How to Make the Most of Your Conferences or Die Trying

by Erin Brown

July 2013

Okay, so hopefully you won’t actually die trying to survive and thrive at a writers’ conference, although if you corner an agent in the bathroom to make a pitch, you’re playing with fire. So how can you make the most of your conference experience so that you walk away at the end with your head held high, with a wealth of new knowledge, and with some key contacts? Oh, I’m so glad you asked! As a veteran speaker, panelist, critiquer, and connoisseur of hotel-catered pastries, I’ve attended my share of conferences, and I think that the following are some worthy nuggets of wisdom to remember as you prepare and attend your favorite conference (if you don’t think these are precious wee nuggets, don’t send any emails. I officially don’t like you).

1. Do your research. Know who’s speaking, what agents and/or editors are attending (what and who they represent), as well as fellow writers you want to meet. Read books by the featured writers. You can strike up a conversation at any time, so it helps to know whom you’re speaking to and be able to discuss their work. In other words, come armed with knowledge.

2. Write and practice your succinct pitch. Again and again and again and again. It should take only a minute or two to pitch your book. That’s it. Make it sound natural and compelling.

3. Bring a notebook, pens, etc. You’ll want to jot down all of the nuggets of wisdom you receive (just like I’m sure you’re doing now)!

4. Dress comfortably, yet professionally. Dressing as your main character or sprinkling glitter in your hair or attaching props to your body will get you noticed, but probably not in a good way. I’ve never heard an agent say, “I don’t even care what he wrote, I must sign that bedazzled warlock over there!”

5. Don’t burn any bridges. If you get a bad critique, or someone doesn’t have time to talk to you, or you just don’t get the response you want from someone, be respectful and kind about it. Don’t freak out and tell anybody off. Then you’ll soon be known by every agent and editor there as “that nutcase.” It’s a small world and everyone talks.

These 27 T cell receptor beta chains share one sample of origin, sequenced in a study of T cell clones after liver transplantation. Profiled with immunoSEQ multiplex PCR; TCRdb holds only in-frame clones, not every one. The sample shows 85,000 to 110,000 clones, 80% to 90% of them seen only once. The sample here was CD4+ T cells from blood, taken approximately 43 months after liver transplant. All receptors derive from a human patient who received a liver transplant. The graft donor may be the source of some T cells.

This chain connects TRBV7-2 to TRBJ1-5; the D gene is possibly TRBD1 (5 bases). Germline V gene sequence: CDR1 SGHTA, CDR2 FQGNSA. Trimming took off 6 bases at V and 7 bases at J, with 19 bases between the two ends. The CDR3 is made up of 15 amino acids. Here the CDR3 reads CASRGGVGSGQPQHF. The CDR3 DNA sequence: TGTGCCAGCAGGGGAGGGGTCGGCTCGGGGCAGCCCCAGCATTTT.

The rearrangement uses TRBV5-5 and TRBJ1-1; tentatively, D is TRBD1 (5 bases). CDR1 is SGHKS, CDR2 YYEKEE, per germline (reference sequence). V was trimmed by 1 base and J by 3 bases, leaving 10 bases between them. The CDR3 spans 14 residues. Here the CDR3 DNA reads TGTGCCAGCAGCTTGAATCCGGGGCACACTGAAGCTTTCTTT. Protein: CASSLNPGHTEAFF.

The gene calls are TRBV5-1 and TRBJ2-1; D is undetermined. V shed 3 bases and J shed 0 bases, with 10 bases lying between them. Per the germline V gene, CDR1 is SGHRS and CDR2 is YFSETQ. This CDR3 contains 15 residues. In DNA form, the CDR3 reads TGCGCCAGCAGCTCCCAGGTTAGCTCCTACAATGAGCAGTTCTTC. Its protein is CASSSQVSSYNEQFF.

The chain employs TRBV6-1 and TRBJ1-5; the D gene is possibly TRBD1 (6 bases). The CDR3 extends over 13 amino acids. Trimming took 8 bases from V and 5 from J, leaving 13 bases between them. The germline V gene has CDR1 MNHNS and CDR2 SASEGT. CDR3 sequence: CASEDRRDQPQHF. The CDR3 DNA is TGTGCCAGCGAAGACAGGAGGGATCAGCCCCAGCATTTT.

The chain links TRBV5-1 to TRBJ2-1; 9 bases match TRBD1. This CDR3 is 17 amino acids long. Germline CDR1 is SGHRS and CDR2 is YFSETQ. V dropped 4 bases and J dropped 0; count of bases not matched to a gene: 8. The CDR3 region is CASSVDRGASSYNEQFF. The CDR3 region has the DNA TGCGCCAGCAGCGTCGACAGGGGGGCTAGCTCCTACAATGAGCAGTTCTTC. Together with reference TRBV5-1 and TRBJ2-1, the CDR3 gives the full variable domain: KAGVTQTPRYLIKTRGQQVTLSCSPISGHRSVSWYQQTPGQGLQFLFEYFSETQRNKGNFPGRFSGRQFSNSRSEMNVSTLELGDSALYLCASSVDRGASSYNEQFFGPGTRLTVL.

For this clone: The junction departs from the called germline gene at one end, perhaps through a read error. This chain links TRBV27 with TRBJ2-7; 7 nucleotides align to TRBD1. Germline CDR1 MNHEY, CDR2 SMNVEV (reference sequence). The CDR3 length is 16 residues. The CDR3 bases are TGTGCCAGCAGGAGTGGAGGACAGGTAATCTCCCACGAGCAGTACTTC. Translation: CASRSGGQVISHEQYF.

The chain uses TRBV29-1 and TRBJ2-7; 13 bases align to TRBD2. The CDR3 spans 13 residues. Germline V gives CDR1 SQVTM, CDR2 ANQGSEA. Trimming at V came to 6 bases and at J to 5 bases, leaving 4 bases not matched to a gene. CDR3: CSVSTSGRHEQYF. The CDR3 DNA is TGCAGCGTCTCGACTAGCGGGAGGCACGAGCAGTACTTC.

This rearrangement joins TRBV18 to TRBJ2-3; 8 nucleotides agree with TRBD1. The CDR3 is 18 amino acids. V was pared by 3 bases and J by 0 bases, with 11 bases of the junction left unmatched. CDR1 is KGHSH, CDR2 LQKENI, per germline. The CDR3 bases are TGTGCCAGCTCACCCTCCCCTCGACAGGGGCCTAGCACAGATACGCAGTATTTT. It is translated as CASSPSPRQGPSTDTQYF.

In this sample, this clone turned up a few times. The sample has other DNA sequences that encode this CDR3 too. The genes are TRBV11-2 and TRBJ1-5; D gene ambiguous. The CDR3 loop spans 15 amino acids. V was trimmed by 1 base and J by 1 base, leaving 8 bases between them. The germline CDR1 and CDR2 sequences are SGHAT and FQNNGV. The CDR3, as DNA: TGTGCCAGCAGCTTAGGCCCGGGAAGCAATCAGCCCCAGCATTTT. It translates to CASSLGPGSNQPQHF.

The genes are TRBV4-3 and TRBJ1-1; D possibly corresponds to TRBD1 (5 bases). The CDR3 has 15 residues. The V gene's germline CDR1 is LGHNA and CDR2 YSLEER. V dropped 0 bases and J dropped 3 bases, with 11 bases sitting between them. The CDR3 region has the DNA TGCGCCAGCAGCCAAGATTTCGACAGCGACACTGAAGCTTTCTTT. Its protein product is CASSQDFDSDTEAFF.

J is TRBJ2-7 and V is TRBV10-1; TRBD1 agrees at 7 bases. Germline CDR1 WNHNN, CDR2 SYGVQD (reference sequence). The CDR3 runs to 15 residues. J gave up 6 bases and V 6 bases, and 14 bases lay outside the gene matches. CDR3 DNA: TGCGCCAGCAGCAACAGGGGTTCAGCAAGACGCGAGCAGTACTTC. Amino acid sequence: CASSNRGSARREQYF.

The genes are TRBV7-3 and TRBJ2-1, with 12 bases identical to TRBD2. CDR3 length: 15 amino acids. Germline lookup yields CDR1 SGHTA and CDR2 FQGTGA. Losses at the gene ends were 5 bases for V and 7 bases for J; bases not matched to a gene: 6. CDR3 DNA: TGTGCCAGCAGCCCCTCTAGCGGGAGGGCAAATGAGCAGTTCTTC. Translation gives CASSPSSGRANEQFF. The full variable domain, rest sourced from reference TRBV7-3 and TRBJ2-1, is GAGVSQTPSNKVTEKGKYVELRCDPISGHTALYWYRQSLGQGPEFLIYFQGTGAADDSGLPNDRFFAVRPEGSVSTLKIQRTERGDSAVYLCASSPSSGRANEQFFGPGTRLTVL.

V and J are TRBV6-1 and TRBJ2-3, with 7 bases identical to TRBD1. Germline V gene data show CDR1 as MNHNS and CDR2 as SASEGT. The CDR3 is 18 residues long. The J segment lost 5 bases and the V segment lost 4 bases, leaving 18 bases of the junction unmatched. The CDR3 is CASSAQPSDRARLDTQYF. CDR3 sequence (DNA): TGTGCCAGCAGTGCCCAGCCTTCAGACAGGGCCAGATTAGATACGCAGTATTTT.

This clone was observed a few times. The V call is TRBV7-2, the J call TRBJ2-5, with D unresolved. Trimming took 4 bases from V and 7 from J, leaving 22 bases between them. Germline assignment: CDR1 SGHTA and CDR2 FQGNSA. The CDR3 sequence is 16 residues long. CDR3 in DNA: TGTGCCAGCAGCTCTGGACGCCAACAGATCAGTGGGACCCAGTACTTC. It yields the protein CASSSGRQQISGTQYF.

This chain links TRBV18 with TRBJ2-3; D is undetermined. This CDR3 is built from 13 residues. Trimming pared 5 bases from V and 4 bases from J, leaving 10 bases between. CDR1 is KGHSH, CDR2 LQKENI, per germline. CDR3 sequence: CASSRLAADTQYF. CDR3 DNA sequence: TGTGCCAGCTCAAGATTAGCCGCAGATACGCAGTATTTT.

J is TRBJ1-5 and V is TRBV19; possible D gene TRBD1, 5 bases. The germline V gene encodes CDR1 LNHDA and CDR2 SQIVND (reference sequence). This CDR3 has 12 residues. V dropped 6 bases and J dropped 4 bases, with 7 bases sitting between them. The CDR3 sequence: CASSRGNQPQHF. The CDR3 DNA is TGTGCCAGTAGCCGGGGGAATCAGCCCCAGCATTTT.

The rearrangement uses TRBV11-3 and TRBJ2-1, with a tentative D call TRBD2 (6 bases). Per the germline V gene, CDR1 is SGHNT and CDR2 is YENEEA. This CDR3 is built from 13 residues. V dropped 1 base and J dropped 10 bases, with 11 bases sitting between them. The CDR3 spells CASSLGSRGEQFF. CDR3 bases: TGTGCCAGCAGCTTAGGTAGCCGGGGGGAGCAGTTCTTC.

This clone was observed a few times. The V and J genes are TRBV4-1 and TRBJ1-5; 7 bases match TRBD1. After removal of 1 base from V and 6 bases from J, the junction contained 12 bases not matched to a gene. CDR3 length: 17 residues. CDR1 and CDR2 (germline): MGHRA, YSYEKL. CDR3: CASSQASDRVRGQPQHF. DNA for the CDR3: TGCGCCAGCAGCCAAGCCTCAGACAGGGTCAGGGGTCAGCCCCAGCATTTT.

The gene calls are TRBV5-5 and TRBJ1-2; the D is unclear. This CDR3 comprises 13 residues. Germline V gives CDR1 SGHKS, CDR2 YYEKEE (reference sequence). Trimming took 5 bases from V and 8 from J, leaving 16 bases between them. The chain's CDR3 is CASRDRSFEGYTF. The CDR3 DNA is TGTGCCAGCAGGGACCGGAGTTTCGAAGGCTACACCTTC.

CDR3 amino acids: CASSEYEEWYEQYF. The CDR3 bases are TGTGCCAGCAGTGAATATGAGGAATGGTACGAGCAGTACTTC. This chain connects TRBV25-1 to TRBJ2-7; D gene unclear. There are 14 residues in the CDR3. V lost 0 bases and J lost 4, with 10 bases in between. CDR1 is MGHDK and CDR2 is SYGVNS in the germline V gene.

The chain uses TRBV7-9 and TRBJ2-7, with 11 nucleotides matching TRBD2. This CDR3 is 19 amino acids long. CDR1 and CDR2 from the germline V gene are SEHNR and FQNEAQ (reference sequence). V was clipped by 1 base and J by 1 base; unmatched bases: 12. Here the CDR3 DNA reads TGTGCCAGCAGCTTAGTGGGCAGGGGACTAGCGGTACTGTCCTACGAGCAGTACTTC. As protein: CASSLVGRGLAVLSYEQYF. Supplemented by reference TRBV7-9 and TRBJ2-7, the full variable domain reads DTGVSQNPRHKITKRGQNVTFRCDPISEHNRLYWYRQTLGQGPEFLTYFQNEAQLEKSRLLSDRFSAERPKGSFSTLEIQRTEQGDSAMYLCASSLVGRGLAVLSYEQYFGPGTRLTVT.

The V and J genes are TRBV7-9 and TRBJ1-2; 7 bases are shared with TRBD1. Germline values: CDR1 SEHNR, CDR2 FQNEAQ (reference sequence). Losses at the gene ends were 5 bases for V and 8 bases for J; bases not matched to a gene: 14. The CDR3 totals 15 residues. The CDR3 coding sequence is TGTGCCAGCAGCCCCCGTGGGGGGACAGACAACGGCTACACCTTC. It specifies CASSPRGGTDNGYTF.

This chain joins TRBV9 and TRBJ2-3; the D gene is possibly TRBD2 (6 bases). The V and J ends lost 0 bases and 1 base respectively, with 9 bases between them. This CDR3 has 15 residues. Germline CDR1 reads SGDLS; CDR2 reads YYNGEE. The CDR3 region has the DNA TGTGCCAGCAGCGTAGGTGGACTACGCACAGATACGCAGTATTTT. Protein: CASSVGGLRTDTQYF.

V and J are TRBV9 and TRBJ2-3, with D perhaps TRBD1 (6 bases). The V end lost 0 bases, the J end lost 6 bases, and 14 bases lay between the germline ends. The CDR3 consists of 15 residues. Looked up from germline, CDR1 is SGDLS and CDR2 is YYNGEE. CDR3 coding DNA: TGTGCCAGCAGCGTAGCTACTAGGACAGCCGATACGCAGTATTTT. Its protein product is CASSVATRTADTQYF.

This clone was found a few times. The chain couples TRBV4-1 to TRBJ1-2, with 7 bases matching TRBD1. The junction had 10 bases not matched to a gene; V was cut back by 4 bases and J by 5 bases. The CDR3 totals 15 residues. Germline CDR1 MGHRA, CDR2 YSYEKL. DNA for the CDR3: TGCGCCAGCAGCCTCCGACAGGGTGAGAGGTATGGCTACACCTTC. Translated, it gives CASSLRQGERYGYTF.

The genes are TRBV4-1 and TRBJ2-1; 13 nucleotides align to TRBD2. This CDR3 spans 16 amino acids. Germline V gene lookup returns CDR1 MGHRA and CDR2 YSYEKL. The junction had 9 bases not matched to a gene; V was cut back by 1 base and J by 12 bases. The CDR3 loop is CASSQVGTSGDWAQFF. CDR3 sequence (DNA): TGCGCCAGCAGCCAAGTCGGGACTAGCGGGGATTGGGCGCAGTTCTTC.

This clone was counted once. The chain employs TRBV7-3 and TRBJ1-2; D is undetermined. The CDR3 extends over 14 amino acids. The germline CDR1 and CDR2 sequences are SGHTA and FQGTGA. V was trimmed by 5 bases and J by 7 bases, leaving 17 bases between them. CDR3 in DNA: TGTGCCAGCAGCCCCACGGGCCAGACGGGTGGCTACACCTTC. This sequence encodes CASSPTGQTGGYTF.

6. Leave your manuscript at home. There’s no need to lug it around because an agent or editor will not ask to see it. If they want a query letter or manuscript, they’ll ask you to send it to their office. Simply know your pitch.

7. Attend every workshop and speaking event you can (that interest you), and sign up for one-on-one meetings. Get all you can out of the professionals.

8. Find some friends! Talk to your fellow authors and discuss writing, life, and the writer’s life. Maybe even the last season of Mad Men.

9. Bring lots of business cards. Hand them out to authors, editors, and agents.

10. Speaking of editors and agents, it bears repeating: do not, do not, I think I said, do not harass, corner, surprise, or stalk any agents or editors. Be cool, calm, and collected and start up a conversation during an appropriate moment and time—perhaps a cocktail party—and only make your pitch when they ask, “So what do you write?”

11. Think of some good questions to ask speakers and featured editors and agents. But make them relevant, and not about your novel. There’s nothing worse than someone standing up and asking, “Let’s say there’s a writer who has a novel about magical horses and vampires, and let’s say they want to find an agent, would you be that agent and can I pitch to you in the middle of this Q&A session?”

12. Follow up. After the conference, write thank you notes to agents and editors who took the time to meet and/or speak with you, and definitely send out any requested material.

All in all, you want to enjoy and learn at conferences. If you come prepared, professional, and enthusiastic (but not crazy), you can accomplish this every time. And please, please don’t be “that guy/girl” that everyone at the conference is talking about, and not in a good way. “Wow, did you see the pirate in the glow-in-the-dark body paint lurching around over there?” Don’t let it be you. Happy conferencing!

Erin Brown worked as an editor in New York City for over eight years. She recently left Manhattan to start her own freelance editorial business. To learn more about Erin, visit her website at

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